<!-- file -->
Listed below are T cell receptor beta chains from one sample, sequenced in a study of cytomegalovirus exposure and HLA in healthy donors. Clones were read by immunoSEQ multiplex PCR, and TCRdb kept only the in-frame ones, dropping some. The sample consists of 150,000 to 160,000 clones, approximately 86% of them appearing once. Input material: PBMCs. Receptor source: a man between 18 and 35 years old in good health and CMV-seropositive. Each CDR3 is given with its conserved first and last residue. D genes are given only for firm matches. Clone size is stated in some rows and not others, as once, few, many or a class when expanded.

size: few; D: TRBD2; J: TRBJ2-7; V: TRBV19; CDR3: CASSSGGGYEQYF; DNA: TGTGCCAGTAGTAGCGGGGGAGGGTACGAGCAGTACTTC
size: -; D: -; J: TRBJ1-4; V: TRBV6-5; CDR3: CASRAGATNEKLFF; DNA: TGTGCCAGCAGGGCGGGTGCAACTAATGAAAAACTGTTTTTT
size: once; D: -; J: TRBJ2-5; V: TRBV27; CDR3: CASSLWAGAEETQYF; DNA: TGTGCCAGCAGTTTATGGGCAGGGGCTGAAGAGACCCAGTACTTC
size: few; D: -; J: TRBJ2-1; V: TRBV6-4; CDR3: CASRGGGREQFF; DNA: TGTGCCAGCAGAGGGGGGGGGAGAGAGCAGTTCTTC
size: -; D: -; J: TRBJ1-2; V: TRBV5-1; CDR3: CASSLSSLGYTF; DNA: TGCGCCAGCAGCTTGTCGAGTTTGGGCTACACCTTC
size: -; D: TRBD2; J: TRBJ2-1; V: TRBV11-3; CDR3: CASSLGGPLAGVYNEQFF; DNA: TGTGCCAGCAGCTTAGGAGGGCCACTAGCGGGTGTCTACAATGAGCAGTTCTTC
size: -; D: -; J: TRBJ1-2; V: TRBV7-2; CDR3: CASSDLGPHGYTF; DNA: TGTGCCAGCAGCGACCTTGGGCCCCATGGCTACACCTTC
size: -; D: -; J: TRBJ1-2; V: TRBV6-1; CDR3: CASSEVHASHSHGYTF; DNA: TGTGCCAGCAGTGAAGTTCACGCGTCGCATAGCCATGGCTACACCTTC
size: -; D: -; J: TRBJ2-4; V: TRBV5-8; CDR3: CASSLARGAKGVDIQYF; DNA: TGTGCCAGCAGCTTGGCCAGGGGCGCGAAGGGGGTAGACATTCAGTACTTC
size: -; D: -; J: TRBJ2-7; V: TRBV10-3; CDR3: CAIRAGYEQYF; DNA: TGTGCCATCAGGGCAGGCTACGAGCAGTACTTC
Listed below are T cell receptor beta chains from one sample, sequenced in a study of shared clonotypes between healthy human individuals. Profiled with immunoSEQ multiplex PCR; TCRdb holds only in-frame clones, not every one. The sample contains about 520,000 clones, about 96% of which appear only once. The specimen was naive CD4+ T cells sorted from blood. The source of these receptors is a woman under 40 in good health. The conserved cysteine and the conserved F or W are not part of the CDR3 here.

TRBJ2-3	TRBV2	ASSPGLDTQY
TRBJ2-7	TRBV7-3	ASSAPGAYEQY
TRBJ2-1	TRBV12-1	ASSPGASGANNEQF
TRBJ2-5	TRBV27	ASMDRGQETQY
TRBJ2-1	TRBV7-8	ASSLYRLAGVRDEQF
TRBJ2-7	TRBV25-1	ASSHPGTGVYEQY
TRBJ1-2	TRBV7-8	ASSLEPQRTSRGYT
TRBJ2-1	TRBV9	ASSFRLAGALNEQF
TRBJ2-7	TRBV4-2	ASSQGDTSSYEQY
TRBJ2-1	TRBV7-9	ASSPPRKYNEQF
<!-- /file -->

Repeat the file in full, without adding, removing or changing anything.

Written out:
Listed below are T cell receptor beta chains from one sample, sequenced in a study of cytomegalovirus exposure and HLA in healthy donors. Clones were read by immunoSEQ multiplex PCR, and TCRdb kept only the in-frame ones, dropping some. The sample consists of 150,000 to 160,000 clones, approximately 86% of them appearing once. Input material: PBMCs. Receptor source: a man between 18 and 35 years old in good health and CMV-seropositive. Each CDR3 is given with its conserved first and last residue. D genes are given only for firm matches. Clone size is stated in some rows and not others, as once, few, many or a class when expanded.

size: few; D: TRBD2; J: TRBJ2-7; V: TRBV19; CDR3: CASSSGGGYEQYF; DNA: TGTGCCAGTAGTAGCGGGGGAGGGTACGAGCAGTACTTC
size: -; D: -; J: TRBJ1-4; V: TRBV6-5; CDR3: CASRAGATNEKLFF; DNA: TGTGCCAGCAGGGCGGGTGCAACTAATGAAAAACTGTTTTTT
size: once; D: -; J: TRBJ2-5; V: TRBV27; CDR3: CASSLWAGAEETQYF; DNA: TGTGCCAGCAGTTTATGGGCAGGGGCTGAAGAGACCCAGTACTTC
size: few; D: -; J: TRBJ2-1; V: TRBV6-4; CDR3: CASRGGGREQFF; DNA: TGTGCCAGCAGAGGGGGGGGGAGAGAGCAGTTCTTC
size: -; D: -; J: TRBJ1-2; V: TRBV5-1; CDR3: CASSLSSLGYTF; DNA: TGCGCCAGCAGCTTGTCGAGTTTGGGCTACACCTTC
size: -; D: TRBD2; J: TRBJ2-1; V: TRBV11-3; CDR3: CASSLGGPLAGVYNEQFF; DNA: TGTGCCAGCAGCTTAGGAGGGCCACTAGCGGGTGTCTACAATGAGCAGTTCTTC
size: -; D: -; J: TRBJ1-2; V: TRBV7-2; CDR3: CASSDLGPHGYTF; DNA: TGTGCCAGCAGCGACCTTGGGCCCCATGGCTACACCTTC
size: -; D: -; J: TRBJ1-2; V: TRBV6-1; CDR3: CASSEVHASHSHGYTF; DNA: TGTGCCAGCAGTGAAGTTCACGCGTCGCATAGCCATGGCTACACCTTC
size: -; D: -; J: TRBJ2-4; V: TRBV5-8; CDR3: CASSLARGAKGVDIQYF; DNA: TGTGCCAGCAGCTTGGCCAGGGGCGCGAAGGGGGTAGACATTCAGTACTTC
size: -; D: -; J: TRBJ2-7; V: TRBV10-3; CDR3: CAIRAGYEQYF; DNA: TGTGCCATCAGGGCAGGCTACGAGCAGTACTTC
Listed below are T cell receptor beta chains from one sample, sequenced in a study of shared clonotypes between healthy human individuals. Profiled with immunoSEQ multiplex PCR; TCRdb holds only in-frame clones, not every one. The sample contains about 520,000 clones, about 96% of which appear only once. The specimen was naive CD4+ T cells sorted from blood. The source of these receptors is a woman under 40 in good health. The conserved cysteine and the conserved F or W are not part of the CDR3 here.

TRBJ2-3	TRBV2	ASSPGLDTQY
TRBJ2-7	TRBV7-3	ASSAPGAYEQY
TRBJ2-1	TRBV12-1	ASSPGASGANNEQF
TRBJ2-5	TRBV27	ASMDRGQETQY
TRBJ2-1	TRBV7-8	ASSLYRLAGVRDEQF
TRBJ2-7	TRBV25-1	ASSHPGTGVYEQY
TRBJ1-2	TRBV7-8	ASSLEPQRTSRGYT
TRBJ2-1	TRBV9	ASSFRLAGALNEQF
TRBJ2-7	TRBV4-2	ASSQGDTSSYEQY
TRBJ2-1	TRBV7-9	ASSPPRKYNEQF